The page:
Connection Handling

In order to connect to a data base, the data base identifier to be used has to be defined first. This identifier is a simple name which may be used in the AT clause of an embedded SQL statement and is declared by means of the "declare_db_clause". This clause will insert at the source where the clause is invoked a Ada statement declaring a connection object.

Syntax:
   
      <connect_clause> ::= 
              CONNECT [ user ]
                 [ BY <Connection> ]
                 [ TO <db_name>  ]
                 [ AS <name> ]
                 [ IDENTIFIED BY  <password> ] 
    
                 [ ON [COMMUNICATION|ATHORIZATION|OTHER] ERROR 
                      [RAISE|GOTO|DO] <target> ]     

     <declare_db_clause> ::= 
              DECLARE <name> DATABASE  
           
As shown in the example below, the declare_db_clause may be used in the argument list of a procedure.

Example 14-3. Using DB connections as procedure arguments

      
      procedure Print_Employee(
         His_Number : Integer;
         EXEC SQL DECLARE DB01x DATABASE   ) is
         ---
         ...........
         ---
      begin
         empno := INT(His_Number);
 
         EXEC SQL WHENEVER NOT FOUND DO Not_Found;
 
         EXEC SQL AT DB01x
            SELECT NAME, DEPTNO INTO :name, :depno
               FROM employees
               WHERE EMPNO = :empno ;
 
         .....................
      end Print_Employee;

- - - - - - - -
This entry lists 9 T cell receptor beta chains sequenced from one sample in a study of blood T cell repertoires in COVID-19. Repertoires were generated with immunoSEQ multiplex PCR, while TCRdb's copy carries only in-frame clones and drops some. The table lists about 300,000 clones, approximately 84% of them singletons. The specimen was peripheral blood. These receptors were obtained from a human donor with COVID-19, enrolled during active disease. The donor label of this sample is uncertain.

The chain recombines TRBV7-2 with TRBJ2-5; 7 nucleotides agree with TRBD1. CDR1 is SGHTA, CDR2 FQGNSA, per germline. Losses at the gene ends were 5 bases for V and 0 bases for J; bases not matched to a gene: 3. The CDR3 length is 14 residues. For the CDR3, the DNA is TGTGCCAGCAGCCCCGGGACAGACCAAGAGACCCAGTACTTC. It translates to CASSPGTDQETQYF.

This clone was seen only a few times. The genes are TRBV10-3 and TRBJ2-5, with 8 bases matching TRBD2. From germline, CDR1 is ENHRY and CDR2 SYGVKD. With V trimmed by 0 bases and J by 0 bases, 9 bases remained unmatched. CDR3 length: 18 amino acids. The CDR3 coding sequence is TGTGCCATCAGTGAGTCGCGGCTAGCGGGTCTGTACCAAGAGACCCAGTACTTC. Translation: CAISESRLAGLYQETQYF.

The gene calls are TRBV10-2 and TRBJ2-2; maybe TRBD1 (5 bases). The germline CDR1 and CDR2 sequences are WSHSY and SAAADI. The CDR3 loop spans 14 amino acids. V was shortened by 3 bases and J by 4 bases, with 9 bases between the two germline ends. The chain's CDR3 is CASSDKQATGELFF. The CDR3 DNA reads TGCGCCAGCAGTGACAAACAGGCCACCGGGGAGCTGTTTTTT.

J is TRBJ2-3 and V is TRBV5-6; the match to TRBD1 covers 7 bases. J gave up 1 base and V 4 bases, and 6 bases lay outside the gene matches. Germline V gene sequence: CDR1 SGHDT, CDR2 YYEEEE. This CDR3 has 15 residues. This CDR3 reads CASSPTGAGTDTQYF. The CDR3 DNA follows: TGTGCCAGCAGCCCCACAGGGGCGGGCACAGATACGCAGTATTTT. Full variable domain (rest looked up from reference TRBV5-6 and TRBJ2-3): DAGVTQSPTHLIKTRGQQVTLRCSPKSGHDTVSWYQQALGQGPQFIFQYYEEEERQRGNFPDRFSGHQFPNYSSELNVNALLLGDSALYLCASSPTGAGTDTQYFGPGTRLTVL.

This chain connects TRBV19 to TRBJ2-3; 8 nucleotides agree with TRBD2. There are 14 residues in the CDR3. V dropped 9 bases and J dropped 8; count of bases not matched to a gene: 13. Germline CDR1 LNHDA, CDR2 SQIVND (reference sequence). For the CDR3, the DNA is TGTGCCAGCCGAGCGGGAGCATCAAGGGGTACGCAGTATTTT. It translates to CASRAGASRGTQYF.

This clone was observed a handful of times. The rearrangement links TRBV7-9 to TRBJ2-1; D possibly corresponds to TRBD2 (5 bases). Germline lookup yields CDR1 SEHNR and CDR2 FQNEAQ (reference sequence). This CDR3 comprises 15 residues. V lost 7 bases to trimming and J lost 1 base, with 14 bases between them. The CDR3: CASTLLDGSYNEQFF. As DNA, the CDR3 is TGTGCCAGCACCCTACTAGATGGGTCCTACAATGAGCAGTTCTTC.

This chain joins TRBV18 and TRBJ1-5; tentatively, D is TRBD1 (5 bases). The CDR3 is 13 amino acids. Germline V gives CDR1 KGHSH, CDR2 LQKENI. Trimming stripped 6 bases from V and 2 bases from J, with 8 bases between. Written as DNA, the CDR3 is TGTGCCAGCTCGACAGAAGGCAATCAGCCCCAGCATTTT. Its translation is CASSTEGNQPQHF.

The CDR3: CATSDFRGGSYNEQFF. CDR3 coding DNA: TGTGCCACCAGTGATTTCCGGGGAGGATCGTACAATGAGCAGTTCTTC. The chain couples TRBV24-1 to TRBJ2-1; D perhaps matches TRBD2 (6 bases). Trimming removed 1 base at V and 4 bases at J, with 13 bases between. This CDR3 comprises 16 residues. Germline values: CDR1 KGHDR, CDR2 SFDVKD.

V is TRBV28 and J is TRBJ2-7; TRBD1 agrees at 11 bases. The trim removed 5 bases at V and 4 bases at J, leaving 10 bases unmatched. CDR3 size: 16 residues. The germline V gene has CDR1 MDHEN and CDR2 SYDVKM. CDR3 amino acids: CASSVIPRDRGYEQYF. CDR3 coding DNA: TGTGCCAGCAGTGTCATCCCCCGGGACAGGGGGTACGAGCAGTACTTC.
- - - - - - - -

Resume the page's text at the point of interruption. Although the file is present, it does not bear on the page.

This construct allows to write library packages using data base connections as arguments.

The 'ON' clause is used to define the handling of errors which may occure during connection. Please note, that the execution of a procedure is straigth forward, which means after the procedure returns the execution continues after the connect statement!

Implementation Note: The data base connection variable inserted by this statement has the name GNADE_DB_<db_name> and is of the type ESQL_Support.CONNECTION_Handle. Such a name should never be used in the application code.

There are situation where you might want to build a general purpose package which contains ESQL statements. In such a situation you may either pass the data base as an argument of each procedure/function of this package as shown below:

   procedure ...(
      EXEC SQL DECLARE DB DATABASE ) is
   begin
      EXEC SQL AT DB ........ ;
   end X;
   

If this is to expensive you may implement a common procedure which sets the database globaly.

   procedure Initialize(
      EXEC SQL DECLARE DB DATABASE ) is
   begin
      EXEC SQL AT MYDB 
         DATABASE IS DB ;
   end Initialize;
   

Implementation Note: Using this approach special you have to ensure that always the correct database is active before calling any operation from your utility package. This approach should be used if you are dealing with only one data base.